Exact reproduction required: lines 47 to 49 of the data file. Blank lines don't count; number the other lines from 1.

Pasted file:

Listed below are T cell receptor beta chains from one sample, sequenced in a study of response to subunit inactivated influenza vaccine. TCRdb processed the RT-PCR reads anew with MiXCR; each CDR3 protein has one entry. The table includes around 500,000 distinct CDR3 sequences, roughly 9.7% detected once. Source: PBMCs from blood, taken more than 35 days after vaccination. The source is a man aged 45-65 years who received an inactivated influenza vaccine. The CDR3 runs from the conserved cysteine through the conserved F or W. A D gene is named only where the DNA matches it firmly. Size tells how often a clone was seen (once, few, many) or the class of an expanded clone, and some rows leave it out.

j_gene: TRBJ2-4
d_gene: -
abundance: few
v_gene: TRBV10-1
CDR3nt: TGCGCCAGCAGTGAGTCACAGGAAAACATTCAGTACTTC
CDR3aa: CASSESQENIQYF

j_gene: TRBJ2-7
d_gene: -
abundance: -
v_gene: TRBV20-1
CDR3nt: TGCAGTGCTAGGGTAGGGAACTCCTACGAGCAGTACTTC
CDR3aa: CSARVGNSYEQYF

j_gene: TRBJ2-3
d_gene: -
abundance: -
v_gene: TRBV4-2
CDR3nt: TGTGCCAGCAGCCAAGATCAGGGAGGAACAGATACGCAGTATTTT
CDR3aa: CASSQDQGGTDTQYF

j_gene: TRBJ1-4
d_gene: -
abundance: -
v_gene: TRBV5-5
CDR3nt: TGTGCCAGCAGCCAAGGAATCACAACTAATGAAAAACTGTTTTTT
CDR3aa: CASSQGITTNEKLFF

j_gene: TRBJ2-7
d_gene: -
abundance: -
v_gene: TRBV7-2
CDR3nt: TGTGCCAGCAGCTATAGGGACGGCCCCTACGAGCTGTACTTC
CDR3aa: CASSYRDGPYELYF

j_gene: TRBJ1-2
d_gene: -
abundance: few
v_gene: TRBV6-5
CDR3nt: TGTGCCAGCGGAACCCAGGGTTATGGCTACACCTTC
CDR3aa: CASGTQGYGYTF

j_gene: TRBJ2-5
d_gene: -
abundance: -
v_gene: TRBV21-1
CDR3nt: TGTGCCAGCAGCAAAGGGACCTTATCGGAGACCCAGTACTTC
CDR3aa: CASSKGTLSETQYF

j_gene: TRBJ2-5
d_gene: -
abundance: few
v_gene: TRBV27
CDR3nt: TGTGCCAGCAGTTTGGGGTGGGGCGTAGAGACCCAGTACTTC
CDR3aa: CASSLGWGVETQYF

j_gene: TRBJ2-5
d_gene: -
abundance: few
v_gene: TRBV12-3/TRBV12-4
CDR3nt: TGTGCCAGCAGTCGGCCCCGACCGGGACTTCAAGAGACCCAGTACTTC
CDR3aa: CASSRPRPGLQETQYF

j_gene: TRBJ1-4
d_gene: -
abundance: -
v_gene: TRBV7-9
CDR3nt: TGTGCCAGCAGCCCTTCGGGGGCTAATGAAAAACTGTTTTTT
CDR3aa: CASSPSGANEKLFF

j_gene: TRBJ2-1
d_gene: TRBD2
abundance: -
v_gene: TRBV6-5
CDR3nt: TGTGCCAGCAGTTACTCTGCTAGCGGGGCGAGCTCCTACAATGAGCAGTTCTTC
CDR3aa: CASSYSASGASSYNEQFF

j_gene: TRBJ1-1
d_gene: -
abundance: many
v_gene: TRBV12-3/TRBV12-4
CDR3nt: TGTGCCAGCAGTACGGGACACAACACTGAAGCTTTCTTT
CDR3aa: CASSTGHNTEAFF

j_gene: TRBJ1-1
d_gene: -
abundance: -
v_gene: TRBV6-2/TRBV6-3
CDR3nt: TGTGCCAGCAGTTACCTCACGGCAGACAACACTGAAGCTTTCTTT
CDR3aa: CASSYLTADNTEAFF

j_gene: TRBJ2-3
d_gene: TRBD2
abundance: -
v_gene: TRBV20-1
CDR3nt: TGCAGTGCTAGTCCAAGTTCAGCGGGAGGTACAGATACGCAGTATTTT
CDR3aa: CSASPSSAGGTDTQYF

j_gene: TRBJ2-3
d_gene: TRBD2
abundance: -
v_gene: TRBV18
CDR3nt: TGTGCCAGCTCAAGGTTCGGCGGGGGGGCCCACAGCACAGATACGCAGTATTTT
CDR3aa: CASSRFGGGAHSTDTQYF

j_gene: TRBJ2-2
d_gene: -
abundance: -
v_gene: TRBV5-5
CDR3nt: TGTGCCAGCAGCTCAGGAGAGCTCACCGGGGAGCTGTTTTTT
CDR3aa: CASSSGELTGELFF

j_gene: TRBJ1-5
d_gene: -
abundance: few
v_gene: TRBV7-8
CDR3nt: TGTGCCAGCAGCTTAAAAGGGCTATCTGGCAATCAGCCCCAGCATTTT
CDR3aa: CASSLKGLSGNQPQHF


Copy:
v_gene: TRBV27
CDR3nt: TGTGCCAGCAGTTTGGGGTGGGGCGTAGAGACCCAGTACTTC
CDR3aa: CASSLGWGVETQYF